For all the president’s statements ahead of the hurricane, the region seemed woefully unprepared for the flooding of New Orleans — a catastrophe that has long been predicted by experts and politicians alike. Just one week ago the White House declared that a major disaster existed in Louisiana, specifically most of the areas (such as Jefferson Parish) that are now under water. Was the White House psychic about the disaster ahead? Not exactly. In fact the major disaster referred to Tropical Storm Cindy, which struck the state a full seven weeks earlier. That announcement triggered federal aid for the stricken areas, where the clean-up had been on hold for almost two months while the White House chewed things over.
Beyond the poll numbers, the Bush administration faces some immediate, urgent challenges — and serious questions about its response to the disaster. There seems to have been no contingency planning for a total evacuation of the city, including the final refuges of the city’s Superdome and its hospitals. There were no supplies of food and water ready offshore — on Navy ships for instance — in the event of such flooding, even though government officials knew there were thousands of people stranded inside the sweltering and powerless city.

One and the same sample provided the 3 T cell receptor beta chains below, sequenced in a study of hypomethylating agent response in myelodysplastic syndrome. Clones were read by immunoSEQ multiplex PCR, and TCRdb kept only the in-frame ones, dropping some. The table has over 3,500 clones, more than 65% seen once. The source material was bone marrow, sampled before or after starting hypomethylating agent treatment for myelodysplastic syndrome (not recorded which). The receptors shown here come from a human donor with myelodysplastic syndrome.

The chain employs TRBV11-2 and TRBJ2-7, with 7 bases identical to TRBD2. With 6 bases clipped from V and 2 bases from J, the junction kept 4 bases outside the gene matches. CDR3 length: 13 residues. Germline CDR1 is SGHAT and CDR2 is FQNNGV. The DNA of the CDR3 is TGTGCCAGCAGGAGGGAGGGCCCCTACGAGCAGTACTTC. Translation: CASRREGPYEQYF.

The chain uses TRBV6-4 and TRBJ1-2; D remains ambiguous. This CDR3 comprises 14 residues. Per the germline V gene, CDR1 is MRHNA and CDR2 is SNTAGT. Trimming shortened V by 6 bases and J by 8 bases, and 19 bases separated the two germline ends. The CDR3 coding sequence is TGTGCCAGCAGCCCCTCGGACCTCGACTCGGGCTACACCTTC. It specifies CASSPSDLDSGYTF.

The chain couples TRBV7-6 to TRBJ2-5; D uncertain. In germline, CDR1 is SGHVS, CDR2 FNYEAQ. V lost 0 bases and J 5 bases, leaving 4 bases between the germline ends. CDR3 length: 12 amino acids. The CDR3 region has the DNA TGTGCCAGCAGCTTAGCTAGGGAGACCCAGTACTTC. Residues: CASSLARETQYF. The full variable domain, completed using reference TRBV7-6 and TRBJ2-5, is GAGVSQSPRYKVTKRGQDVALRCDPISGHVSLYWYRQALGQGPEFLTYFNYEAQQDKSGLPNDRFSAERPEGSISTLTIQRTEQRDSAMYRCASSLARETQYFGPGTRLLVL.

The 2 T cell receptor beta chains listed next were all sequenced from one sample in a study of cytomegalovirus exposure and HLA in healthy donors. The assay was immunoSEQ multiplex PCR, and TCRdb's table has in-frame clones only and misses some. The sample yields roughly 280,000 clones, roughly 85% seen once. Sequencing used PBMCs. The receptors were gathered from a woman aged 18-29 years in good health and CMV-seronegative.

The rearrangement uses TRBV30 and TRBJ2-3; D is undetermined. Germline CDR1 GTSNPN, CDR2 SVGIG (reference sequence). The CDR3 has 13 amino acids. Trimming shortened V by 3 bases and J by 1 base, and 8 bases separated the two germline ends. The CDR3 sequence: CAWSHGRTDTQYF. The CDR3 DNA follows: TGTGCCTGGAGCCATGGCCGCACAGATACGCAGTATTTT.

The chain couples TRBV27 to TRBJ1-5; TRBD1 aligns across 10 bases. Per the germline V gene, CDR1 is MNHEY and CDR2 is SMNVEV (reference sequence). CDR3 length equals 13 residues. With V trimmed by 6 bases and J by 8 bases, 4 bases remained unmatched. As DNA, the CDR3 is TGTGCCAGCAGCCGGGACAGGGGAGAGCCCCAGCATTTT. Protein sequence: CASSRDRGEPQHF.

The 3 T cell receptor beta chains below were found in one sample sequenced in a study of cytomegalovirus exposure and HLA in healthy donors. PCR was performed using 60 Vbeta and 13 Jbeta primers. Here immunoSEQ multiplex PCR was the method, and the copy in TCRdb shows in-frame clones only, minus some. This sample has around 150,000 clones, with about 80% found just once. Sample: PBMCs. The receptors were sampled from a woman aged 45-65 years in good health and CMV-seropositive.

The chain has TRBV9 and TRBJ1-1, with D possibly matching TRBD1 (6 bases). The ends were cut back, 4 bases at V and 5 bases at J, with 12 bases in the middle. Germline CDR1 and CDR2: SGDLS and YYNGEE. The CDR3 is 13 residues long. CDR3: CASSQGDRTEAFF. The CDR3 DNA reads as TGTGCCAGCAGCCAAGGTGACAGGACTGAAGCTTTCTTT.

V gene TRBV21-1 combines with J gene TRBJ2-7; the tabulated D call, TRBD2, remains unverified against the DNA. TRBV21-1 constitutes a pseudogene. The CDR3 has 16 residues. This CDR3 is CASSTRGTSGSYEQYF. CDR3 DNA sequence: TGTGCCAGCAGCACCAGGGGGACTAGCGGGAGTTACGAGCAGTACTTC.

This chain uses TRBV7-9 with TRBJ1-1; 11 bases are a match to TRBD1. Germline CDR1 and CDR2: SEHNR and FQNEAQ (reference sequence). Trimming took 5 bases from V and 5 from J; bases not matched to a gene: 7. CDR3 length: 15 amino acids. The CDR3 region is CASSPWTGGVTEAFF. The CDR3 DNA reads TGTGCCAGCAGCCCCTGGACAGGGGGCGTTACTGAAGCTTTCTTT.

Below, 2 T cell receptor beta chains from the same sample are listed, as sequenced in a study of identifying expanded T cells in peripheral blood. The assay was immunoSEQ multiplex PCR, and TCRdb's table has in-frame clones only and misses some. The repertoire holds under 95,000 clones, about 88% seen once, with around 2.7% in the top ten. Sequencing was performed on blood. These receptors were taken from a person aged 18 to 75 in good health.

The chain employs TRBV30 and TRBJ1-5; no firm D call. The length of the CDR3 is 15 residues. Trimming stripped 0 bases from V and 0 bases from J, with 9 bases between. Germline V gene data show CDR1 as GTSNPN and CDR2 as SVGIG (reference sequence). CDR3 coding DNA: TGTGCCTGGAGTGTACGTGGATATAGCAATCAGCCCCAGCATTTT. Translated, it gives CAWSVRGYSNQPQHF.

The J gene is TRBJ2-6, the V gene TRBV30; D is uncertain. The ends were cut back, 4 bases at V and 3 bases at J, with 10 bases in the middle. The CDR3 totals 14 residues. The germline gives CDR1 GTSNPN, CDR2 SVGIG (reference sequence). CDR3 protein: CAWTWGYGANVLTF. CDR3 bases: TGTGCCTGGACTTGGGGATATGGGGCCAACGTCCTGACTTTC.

Then there’s the speed of the Bush administration’s response to such disasters.
Now, faced with a far bigger and deadlier disaster, the Bush administration faces at least two difficult questions: Was it ready to deal with the long-predicted flooding of New Orleans?
One does have to wonder. And what of those members of the loyal opposition?
Democrats ought to be able to put him away, but you know how they are
Scared of their own shadows? Certainly, these media cretins have for years kept the Dems separated from their spines:
Fox started calling the storm Killer Katrina. The biggest dittohead on the block, Rush Limbaugh, is calling the storm Hurricane Katrina vanden Heuvel. National Review's Jonah Goldberg, who has never seen a bad-joke bandwagon he could resist jumping on with both feet, blogged, "It would be pretty cool if Fox played to caricature and repeatedly referred to the hurricane as Katrina vanden Heuvel." He went on to imagine the lines, "The destruction from Katrina vanden Heuvel is expected to be massive. The poor and disabled are particularly likely to suffer from the effects of Katrina vanden Heuvel."
This is how they show respect for those who are suffering and dying--with lame quips?
[There is no repect for those seen as inferior: